[Letters from Edith James describing the wedding [LJ-3], to be added]
[Letter from Ethel to Henry, 1912 [LJ-4], to be added]
[Letter from Ethel to Edith James, 1913 [LJ-15], to be added]
Children soon followed, all born at the School House in Monmouth - Hil in 1914, Trev in 1915, Bob in 1916 and twin girls Pac and Mog in 1919 (my mother thought that there had also been a miscarriage between Bob and the twins), leaving five under the age of five.
In October 1927, Lionel and Ethel purchased a house called Moyses, at Five Ashes in Sussex, and following Lionel's retirement from Monmouth early the following year, they moved there with their family. The children were still quite young (between 8 and 13), and despite Lionel's failure to secure the Headmastership of his old school, Westminster, in 1919, all three boys were sent there to be educated. Pac and Mog attended the Catholic girls school in the nearby village of Mayfield. Mayfield School still remains in the grounds of a restored 14th-century archbishop's palace and continues to be run by the Society of the Holy Child Jesus, an order of nuns. The choice of a Catholic school for an otherwise Church-of-England family was probably prompted simply by geographical convenience, though it might also have been influenced by Ethel's own attendance at a Catholic school in Brighton.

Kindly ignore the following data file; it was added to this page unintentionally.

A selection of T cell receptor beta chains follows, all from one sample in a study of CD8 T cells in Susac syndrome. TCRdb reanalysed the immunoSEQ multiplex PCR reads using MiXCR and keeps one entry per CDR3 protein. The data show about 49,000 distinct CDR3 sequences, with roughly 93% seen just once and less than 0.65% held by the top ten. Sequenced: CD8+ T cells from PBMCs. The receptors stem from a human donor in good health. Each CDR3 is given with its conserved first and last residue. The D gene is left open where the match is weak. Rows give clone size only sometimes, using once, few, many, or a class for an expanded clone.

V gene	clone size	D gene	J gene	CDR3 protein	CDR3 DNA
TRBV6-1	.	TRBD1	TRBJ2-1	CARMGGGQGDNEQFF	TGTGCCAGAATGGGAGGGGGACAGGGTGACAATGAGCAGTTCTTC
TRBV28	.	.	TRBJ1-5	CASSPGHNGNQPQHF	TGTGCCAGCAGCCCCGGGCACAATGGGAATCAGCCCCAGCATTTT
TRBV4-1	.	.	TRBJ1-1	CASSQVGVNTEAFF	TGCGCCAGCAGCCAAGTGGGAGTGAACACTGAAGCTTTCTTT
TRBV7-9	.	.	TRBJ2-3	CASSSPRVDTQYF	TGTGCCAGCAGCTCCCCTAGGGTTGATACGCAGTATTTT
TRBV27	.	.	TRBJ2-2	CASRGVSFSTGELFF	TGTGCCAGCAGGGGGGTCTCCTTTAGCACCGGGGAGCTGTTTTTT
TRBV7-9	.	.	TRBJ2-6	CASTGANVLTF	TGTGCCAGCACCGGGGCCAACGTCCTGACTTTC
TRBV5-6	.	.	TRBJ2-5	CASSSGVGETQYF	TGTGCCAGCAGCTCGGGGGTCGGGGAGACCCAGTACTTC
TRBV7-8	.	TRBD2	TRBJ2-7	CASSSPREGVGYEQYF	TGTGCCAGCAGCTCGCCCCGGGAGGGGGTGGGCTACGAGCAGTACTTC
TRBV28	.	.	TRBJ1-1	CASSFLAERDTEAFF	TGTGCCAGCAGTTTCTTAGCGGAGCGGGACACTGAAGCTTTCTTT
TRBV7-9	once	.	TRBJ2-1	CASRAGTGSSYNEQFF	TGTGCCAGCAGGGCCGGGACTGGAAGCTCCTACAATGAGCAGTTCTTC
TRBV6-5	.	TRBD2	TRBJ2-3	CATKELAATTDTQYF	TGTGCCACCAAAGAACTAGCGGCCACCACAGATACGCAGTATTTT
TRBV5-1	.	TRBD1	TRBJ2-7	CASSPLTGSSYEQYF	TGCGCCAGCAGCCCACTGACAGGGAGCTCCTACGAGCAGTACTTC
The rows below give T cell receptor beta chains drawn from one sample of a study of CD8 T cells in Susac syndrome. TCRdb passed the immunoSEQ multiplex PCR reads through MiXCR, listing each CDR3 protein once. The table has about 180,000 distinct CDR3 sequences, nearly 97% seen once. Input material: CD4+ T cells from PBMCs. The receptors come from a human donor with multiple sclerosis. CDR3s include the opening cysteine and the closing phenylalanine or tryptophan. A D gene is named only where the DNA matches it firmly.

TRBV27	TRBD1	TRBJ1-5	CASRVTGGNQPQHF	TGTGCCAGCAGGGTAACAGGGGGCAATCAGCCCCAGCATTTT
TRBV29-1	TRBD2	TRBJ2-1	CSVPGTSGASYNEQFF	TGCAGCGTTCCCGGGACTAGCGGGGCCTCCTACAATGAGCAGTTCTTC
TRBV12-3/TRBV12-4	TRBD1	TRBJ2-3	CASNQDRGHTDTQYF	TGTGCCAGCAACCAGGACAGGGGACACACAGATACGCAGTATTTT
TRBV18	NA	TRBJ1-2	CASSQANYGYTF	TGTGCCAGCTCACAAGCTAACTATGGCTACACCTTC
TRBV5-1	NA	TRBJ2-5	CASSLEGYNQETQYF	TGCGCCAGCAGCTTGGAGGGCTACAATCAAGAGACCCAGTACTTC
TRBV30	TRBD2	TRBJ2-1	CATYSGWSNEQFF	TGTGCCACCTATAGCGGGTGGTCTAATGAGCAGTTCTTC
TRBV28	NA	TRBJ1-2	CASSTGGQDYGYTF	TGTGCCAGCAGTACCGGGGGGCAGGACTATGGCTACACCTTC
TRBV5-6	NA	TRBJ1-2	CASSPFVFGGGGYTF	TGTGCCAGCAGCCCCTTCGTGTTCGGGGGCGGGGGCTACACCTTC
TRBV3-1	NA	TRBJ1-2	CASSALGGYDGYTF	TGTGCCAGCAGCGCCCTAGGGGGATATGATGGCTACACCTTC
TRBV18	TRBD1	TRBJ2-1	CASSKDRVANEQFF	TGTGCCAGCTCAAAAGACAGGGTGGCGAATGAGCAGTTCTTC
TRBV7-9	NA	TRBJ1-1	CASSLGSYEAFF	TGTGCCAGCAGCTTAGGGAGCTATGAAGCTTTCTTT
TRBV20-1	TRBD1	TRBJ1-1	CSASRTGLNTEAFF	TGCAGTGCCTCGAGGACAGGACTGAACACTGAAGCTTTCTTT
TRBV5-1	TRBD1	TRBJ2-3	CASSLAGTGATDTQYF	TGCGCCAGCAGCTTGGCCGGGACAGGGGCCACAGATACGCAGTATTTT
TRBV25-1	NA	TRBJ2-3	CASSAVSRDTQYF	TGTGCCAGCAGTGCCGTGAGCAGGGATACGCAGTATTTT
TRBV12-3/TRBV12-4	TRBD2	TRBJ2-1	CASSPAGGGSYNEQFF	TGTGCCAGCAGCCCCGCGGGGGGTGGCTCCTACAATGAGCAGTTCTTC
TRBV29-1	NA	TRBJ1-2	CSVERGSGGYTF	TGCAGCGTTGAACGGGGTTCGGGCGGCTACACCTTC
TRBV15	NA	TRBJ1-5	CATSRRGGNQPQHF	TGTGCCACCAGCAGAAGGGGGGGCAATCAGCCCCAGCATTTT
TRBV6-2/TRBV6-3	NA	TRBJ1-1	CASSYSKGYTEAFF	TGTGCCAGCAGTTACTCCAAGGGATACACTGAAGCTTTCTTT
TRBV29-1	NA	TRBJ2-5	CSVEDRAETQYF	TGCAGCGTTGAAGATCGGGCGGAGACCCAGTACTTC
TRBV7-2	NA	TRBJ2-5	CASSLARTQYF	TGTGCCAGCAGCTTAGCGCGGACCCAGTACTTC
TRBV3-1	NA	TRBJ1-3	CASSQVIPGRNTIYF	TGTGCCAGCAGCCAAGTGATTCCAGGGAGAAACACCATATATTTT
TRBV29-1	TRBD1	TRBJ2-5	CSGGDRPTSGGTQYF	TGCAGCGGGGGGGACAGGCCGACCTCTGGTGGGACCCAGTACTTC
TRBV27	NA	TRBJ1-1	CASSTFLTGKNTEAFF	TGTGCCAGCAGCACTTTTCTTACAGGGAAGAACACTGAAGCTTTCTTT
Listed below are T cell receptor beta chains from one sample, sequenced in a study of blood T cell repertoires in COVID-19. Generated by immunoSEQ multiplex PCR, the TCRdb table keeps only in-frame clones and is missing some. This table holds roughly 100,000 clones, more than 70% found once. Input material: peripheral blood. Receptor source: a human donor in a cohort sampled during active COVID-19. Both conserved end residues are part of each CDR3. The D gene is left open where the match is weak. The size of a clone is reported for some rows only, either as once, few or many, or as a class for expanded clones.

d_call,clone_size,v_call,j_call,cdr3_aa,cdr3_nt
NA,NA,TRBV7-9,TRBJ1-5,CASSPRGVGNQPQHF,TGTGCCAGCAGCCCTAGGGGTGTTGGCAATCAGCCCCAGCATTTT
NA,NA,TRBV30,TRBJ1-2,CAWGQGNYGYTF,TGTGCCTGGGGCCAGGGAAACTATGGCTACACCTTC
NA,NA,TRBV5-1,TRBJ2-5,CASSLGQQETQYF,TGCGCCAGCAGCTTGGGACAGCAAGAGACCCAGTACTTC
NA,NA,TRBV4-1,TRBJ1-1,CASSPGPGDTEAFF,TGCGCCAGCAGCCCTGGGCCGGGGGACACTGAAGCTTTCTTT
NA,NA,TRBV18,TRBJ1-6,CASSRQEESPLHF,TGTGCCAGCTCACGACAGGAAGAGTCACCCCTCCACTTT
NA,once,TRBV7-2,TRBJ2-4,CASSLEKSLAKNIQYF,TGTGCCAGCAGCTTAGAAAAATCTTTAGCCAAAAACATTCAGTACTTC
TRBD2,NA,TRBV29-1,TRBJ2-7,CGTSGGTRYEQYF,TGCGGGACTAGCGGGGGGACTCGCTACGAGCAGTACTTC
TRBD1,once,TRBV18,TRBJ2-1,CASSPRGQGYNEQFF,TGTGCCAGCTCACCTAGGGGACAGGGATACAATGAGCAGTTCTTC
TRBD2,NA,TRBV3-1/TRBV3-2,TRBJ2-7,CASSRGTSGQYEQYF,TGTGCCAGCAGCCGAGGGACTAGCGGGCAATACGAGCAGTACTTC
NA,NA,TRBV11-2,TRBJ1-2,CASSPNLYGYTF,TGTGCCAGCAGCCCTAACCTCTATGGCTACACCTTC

The outside appearance of Moyses is little changed to this day, though its name is now Oak Hill. It is located on the north side of the A267 between Five Ashes and Mayfield, close to the junction with Meres Lane. When Jim Harrisson and I made an unannounced visit in October 2015, the present occupant (who has lived there herself for more than 40 years) recalled a similar visit about 15 years earlier from Jim's mother Mog, when she had been told in no uncertain terms that the present dining room (right of the front door) really ought to be a study, as it had been for Mog's father! She also showed us a small collection of title deeds, including the contract and conveyance for the sale of the house in October 1941. The sum paid for the house, including over 9 acres of land in nearby fields was £3,500. It's interesting to note, in these days of greater equality of property rights in marriage, that the documents mention only Lionel as "absolute owner" of the property, and bear only his signature.